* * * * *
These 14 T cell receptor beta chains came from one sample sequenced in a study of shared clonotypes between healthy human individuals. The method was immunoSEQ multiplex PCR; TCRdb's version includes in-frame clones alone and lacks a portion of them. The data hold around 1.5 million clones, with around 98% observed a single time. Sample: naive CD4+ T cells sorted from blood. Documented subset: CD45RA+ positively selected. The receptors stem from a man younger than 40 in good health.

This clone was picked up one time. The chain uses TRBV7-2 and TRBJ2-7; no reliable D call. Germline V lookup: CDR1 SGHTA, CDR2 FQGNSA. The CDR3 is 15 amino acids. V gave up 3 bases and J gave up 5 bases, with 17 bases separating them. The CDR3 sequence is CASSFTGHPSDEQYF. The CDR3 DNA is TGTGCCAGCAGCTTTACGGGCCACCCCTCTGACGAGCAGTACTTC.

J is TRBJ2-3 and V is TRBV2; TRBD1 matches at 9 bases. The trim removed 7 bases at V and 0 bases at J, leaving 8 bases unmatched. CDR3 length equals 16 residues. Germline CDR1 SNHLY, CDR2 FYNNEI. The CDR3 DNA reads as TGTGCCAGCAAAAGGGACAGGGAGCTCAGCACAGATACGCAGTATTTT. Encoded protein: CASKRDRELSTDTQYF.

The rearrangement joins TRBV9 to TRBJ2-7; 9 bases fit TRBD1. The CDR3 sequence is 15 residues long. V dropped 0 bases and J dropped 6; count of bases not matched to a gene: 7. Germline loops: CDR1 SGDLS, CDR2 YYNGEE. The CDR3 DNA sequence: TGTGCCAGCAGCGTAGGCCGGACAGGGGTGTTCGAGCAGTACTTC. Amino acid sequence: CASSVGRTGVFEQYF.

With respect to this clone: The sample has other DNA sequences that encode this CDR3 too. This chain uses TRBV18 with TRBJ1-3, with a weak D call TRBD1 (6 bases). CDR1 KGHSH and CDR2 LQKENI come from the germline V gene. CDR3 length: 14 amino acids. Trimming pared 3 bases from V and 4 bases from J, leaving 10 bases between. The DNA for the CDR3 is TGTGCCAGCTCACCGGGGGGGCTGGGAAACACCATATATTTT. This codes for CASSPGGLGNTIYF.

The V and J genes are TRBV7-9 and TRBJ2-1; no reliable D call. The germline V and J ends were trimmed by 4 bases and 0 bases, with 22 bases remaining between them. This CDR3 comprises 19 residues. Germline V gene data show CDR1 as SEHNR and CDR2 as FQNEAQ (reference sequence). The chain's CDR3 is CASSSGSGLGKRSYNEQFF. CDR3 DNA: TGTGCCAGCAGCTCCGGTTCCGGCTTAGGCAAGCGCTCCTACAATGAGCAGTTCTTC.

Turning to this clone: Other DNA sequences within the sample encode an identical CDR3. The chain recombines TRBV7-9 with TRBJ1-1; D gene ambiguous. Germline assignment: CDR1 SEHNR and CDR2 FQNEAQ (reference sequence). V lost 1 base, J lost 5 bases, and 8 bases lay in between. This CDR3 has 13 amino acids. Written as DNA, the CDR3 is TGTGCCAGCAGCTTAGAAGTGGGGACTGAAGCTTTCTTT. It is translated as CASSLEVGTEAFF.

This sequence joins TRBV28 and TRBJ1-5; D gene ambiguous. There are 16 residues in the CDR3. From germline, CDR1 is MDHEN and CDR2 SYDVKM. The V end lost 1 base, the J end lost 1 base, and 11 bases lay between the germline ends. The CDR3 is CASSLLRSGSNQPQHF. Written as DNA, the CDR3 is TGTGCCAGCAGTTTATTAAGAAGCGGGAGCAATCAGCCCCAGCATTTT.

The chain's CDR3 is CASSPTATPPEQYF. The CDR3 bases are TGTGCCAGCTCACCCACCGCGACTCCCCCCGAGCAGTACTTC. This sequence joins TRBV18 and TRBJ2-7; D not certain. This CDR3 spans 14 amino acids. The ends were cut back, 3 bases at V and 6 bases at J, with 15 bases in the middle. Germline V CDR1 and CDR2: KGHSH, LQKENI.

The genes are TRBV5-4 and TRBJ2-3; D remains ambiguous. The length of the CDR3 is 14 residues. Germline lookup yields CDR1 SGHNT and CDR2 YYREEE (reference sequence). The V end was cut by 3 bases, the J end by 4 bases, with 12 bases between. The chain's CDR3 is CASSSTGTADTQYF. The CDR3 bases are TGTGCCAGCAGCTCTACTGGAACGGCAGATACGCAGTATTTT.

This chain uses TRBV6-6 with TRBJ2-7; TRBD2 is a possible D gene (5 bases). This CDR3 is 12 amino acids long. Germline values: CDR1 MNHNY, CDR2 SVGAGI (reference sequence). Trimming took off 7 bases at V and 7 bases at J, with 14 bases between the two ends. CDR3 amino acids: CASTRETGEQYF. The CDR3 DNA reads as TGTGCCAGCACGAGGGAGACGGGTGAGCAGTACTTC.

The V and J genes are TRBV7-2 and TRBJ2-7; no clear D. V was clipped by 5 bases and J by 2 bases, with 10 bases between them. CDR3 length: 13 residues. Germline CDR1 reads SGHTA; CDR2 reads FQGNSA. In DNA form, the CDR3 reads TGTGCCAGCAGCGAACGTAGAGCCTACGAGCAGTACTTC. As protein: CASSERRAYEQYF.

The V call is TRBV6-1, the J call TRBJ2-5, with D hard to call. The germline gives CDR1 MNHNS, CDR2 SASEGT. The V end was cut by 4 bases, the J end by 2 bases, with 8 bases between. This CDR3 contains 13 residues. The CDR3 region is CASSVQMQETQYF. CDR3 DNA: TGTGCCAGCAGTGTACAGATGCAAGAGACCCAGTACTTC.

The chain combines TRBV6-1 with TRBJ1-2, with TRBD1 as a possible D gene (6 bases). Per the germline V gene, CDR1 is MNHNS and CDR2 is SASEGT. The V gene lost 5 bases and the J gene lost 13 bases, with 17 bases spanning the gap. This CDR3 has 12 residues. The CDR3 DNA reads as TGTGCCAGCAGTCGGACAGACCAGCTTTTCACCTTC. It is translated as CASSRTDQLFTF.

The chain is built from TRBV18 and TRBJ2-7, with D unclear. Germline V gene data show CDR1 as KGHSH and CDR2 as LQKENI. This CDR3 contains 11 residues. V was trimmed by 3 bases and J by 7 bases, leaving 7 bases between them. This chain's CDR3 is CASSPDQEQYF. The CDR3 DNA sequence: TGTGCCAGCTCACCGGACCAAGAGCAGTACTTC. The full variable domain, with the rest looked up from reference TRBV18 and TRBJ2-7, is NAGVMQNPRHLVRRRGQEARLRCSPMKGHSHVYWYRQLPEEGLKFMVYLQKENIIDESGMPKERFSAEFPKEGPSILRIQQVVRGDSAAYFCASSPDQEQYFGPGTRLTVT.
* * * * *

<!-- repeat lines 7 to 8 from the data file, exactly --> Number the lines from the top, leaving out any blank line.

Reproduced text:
Turning to this clone: Other DNA sequences within the sample encode an identical CDR3. The chain recombines TRBV7-9 with TRBJ1-1; D gene ambiguous. Germline assignment: CDR1 SEHNR and CDR2 FQNEAQ (reference sequence). V lost 1 base, J lost 5 bases, and 8 bases lay in between. This CDR3 has 13 amino acids. Written as DNA, the CDR3 is TGTGCCAGCAGCTTAGAAGTGGGGACTGAAGCTTTCTTT. It is translated as CASSLEVGTEAFF.

This sequence joins TRBV28 and TRBJ1-5; D gene ambiguous. There are 16 residues in the CDR3. From germline, CDR1 is MDHEN and CDR2 SYDVKM. The V end lost 1 base, the J end lost 1 base, and 11 bases lay between the germline ends. The CDR3 is CASSLLRSGSNQPQHF. Written as DNA, the CDR3 is TGTGCCAGCAGTTTATTAAGAAGCGGGAGCAATCAGCCCCAGCATTTT.